Way back in time when there were no farming machinery and automobiles, there was Arnold, who was a crop and cattle farmer. He just survived through the worst drought imaginable. It was tough going for him. But, then the gods finally answered his prayers and showered with rain.
During the period of drought, Arnold had stored enough fodder to feed his cattle, which kept them in shape. The water for irrigation was managed from a nearby canal. The cattle’s job entailed – ploughing the fields, carrying heavy loads and water, and sowing seeds.
When drought was over and rain had dawned, Arnold started flourishing in farming, with record produce. He fed excessive fodder to his cattle, as an incentive. His cattle gained weight, due to the excessive fodder intake, and they became lazy. This negatively impacted Arnold. He meted out harsh treatments to them, and even took them to the nearby hills to get them out of their slumber. But, all his efforts went in vain, as they slouched even more, making it impossible for him to sustain the steady run of profitability.
He finally arrived at the conclusion that if he had fed the same quantity of fodder to his cattle, like in the drought, then he wouldn’t have had to face this day. So, he sold off his cattle to butchers, and with the money bought a new fleet. This time, he didn’t make the same mistake. He fed them enough fodder that kept them going, while utilizing every possible opportunity of profiting from the flourishing season, before drought stared upon them.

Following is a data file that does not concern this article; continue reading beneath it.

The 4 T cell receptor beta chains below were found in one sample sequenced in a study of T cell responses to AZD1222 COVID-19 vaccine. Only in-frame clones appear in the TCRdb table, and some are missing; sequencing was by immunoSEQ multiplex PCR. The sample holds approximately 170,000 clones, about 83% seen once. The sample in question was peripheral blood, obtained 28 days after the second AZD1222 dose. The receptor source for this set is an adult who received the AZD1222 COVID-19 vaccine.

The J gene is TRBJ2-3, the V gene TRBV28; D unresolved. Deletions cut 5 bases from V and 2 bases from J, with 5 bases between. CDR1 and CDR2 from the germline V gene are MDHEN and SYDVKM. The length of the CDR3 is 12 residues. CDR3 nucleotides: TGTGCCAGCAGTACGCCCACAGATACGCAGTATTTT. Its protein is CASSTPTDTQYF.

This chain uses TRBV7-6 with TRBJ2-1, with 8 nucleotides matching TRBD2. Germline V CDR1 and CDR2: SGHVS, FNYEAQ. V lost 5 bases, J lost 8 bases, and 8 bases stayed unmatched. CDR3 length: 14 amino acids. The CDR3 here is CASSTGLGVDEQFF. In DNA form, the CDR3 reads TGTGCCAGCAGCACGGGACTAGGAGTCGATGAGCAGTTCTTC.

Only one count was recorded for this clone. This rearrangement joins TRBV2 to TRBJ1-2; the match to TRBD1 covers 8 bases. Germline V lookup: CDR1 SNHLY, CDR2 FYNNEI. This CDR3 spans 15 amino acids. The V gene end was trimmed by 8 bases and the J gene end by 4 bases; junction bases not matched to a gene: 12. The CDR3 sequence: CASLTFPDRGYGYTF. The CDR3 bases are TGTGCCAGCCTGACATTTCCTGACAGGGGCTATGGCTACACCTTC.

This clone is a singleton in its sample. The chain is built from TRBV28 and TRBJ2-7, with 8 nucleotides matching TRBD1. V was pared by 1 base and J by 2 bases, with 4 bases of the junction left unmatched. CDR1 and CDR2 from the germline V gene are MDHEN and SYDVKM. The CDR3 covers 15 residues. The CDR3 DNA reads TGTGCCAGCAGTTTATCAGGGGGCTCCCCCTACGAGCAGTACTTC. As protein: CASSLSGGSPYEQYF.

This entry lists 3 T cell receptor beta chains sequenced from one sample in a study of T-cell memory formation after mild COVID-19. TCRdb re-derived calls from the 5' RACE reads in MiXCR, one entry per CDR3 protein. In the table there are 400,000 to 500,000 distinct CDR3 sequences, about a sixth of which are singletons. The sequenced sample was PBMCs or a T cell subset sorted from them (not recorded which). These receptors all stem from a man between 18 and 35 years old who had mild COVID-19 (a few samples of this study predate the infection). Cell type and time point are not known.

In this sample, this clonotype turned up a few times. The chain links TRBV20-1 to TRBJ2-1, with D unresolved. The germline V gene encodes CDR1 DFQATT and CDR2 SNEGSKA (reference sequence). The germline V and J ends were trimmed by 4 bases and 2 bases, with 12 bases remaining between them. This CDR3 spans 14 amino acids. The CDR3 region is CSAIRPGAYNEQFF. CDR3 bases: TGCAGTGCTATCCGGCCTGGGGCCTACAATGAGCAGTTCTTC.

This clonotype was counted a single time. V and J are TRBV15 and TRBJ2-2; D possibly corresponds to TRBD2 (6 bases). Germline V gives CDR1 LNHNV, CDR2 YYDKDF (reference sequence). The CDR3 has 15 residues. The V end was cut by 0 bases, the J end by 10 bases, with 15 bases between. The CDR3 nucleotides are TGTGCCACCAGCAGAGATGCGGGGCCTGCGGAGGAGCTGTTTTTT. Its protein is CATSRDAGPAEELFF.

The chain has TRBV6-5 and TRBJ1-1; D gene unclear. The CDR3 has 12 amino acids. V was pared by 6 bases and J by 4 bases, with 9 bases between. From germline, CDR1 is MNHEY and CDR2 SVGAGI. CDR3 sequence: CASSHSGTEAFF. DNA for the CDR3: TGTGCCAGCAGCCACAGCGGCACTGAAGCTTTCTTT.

Now, put the above in context with the present day Startup ecosystem. Think about Arnold being the Startup, fodder being the Funding, the flourishing season being the VC Funding Momentum, the cattle being the Operations, and finally, the cattle’s laziness being the Cash Burn.
The bottom line is, spend enough, which would increase sustainability, safeguarding your startup’s operations during the rainy days (‘Drought’ in the case of Arnold). The market, talent, and customers are always going to be there, but it is you, who should be there to service and profit from them.
The race to market-share cannot be won by discounts, and pumping money into nonsensical marketing campaigns. Capturing market-share is a time-consuming affair. It has been only achieved, when models make way for revenues, and not your funding milestones. It’s the unit economics, the CLTV (Customer LifeTime Value) that should be the primary goals. Rest will follow automatically. As a startup entrepreneur myself, I have taken my oath to support my business expansion through internal accruals. Yes, Internal Accruals – funds generated from the business.
For the next few years, coffee shops would be my stand-in offices, cloud would be the go-to infrastructure, and growth hacks through informative insights and social media connect, would be my marketing apparatus. I will launch products and platforms, way before I gain critical mass. I will look forward to building an ecosystem by collaborating with partners for growth. I will plough back 65% of my profits into business expansion (‘Internal Accruals’ as I referred above) and also free up liquidity for my colleagues through stock option plans. I am sure, if I do this right, the media would find me, and I wouldn’t have to find them.